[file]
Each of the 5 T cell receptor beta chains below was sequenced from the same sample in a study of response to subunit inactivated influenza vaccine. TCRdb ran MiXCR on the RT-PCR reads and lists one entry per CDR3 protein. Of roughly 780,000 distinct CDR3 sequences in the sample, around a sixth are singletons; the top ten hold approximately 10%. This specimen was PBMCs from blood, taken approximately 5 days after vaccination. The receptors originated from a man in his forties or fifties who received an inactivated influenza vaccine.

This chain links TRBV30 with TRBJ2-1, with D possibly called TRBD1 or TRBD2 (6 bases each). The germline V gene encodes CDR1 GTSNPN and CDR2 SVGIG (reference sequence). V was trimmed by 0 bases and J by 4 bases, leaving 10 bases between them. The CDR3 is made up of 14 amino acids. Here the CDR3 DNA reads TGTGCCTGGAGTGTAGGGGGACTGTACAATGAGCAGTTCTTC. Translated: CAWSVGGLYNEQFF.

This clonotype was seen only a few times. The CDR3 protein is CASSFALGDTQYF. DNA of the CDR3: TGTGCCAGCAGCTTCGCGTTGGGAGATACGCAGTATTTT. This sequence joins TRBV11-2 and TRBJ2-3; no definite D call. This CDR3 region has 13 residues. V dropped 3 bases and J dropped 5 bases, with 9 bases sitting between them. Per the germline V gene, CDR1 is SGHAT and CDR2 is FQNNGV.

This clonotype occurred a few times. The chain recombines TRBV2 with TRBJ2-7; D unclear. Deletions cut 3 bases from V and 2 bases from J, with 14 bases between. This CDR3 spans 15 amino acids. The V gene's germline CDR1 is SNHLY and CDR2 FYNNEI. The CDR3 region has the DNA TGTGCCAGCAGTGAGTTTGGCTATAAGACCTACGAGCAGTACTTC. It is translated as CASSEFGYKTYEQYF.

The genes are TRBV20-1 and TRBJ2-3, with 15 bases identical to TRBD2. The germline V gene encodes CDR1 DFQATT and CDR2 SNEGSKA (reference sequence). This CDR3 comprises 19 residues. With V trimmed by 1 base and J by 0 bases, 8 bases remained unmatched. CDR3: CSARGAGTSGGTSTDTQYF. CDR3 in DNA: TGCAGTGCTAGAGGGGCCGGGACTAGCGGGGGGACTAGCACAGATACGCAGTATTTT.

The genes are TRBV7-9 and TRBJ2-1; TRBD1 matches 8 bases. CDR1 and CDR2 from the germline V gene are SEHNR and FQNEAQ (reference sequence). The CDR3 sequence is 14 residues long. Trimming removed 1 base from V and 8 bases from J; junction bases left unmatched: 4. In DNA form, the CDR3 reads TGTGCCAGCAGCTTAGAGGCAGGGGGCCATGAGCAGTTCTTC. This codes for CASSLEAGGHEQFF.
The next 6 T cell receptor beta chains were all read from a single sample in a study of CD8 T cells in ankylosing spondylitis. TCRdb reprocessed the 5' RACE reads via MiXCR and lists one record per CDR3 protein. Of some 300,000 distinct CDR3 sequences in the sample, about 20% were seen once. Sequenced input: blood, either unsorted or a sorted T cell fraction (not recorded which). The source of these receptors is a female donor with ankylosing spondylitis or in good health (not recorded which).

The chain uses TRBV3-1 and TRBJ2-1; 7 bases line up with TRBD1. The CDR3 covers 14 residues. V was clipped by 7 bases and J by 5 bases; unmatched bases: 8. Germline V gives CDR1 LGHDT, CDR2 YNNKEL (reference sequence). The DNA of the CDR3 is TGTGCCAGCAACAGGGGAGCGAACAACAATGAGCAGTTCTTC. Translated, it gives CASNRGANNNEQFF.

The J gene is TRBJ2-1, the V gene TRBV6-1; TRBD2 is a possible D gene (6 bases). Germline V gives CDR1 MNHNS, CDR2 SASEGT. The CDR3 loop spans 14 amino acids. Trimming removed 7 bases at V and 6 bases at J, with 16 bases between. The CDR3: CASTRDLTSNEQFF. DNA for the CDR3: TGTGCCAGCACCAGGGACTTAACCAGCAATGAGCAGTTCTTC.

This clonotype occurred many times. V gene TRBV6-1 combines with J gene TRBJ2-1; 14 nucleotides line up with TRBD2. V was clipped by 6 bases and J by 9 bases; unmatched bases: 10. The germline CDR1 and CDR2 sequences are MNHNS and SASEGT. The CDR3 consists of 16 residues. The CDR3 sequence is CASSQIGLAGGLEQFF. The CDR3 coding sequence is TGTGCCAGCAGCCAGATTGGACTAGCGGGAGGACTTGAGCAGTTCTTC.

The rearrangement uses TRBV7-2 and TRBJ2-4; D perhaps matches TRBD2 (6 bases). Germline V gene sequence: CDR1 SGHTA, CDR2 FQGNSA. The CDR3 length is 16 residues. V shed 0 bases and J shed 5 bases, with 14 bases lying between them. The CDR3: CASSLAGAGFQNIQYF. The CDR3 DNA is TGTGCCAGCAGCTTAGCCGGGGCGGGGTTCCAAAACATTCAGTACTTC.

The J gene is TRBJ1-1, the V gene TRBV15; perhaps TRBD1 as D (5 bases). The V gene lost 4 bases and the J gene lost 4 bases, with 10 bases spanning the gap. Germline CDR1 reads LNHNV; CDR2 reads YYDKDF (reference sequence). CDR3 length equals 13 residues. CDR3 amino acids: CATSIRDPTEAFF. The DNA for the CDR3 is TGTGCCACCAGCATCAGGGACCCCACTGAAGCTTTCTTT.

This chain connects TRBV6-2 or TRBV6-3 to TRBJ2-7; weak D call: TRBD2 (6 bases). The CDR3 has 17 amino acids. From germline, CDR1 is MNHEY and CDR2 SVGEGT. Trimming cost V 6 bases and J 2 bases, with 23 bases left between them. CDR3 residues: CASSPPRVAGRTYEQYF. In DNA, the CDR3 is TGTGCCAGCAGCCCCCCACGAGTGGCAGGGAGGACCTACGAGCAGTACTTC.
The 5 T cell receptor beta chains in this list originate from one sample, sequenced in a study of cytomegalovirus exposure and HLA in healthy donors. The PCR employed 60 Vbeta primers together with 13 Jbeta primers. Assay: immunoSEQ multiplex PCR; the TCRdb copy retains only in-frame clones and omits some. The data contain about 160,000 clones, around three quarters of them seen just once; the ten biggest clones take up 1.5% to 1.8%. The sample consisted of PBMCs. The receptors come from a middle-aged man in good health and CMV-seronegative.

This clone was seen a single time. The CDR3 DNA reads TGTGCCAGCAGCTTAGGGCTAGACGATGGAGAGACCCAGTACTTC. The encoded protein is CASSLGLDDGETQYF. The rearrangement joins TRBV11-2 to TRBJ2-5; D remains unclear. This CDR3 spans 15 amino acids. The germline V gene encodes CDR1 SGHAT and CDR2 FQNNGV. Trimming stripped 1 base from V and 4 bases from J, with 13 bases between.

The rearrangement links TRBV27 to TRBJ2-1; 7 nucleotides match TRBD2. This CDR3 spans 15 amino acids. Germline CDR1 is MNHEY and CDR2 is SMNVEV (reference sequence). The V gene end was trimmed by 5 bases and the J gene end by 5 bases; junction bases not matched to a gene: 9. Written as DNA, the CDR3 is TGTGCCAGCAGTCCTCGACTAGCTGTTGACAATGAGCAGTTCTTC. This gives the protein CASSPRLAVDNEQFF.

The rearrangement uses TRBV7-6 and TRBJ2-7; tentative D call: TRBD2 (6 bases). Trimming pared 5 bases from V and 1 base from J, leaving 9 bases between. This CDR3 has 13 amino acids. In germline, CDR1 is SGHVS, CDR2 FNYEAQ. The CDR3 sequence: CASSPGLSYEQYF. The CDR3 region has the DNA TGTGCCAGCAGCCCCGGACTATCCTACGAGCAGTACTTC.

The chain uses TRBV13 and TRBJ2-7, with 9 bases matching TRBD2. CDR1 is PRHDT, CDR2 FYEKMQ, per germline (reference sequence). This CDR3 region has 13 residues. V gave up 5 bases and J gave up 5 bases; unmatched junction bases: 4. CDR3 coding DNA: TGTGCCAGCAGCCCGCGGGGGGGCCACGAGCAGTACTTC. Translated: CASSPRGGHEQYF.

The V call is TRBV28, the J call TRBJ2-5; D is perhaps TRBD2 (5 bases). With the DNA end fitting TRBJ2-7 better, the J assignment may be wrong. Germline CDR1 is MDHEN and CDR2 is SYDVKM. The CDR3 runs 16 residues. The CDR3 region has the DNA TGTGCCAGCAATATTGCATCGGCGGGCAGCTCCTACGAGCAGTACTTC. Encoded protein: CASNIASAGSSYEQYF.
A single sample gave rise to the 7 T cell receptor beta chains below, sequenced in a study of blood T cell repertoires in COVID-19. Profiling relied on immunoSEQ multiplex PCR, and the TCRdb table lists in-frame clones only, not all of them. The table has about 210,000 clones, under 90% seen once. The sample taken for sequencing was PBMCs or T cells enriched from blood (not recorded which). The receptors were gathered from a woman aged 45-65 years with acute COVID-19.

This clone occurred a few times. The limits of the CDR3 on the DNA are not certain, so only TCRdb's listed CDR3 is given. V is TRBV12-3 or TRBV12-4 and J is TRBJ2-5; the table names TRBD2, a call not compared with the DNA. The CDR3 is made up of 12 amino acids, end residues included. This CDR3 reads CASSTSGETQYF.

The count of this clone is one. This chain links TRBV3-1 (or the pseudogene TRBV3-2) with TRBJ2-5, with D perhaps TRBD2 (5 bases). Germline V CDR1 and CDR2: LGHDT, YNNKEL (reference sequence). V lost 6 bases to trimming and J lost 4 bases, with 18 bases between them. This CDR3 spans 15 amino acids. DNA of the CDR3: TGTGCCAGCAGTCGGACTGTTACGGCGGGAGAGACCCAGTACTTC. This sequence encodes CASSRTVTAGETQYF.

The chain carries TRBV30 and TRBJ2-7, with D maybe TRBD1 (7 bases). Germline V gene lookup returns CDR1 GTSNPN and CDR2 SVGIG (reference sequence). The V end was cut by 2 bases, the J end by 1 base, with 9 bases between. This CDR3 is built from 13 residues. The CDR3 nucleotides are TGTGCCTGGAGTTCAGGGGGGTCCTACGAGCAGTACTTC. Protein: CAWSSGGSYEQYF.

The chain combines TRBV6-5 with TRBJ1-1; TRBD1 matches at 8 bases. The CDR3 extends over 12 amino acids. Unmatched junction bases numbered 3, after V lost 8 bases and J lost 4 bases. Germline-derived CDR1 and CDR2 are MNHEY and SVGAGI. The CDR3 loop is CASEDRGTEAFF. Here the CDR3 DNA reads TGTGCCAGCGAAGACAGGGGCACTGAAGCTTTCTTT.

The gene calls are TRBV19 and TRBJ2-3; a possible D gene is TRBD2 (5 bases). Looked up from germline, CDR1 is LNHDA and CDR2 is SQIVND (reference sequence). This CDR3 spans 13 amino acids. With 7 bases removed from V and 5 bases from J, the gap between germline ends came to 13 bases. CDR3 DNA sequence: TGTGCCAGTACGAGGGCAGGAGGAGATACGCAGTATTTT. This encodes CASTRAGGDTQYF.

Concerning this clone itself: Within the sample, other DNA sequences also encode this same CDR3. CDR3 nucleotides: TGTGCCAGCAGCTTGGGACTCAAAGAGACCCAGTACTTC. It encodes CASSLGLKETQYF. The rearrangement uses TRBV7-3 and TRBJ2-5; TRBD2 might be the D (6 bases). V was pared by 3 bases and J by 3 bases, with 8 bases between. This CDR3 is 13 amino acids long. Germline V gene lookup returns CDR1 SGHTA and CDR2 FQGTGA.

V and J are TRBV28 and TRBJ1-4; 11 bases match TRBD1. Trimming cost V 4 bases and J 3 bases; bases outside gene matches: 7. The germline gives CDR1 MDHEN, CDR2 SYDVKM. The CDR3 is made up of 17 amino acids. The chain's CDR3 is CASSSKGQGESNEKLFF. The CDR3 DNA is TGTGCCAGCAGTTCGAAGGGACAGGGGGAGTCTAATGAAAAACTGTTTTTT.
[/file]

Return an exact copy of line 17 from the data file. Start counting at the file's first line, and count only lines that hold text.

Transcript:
The rearrangement uses TRBV7-6 and TRBJ2-7; tentative D call: TRBD2 (6 bases). Trimming pared 5 bases from V and 1 base from J, leaving 9 bases between. This CDR3 has 13 amino acids. In germline, CDR1 is SGHVS, CDR2 FNYEAQ. The CDR3 sequence: CASSPGLSYEQYF. The CDR3 region has the DNA TGTGCCAGCAGCCCCGGACTATCCTACGAGCAGTACTTC.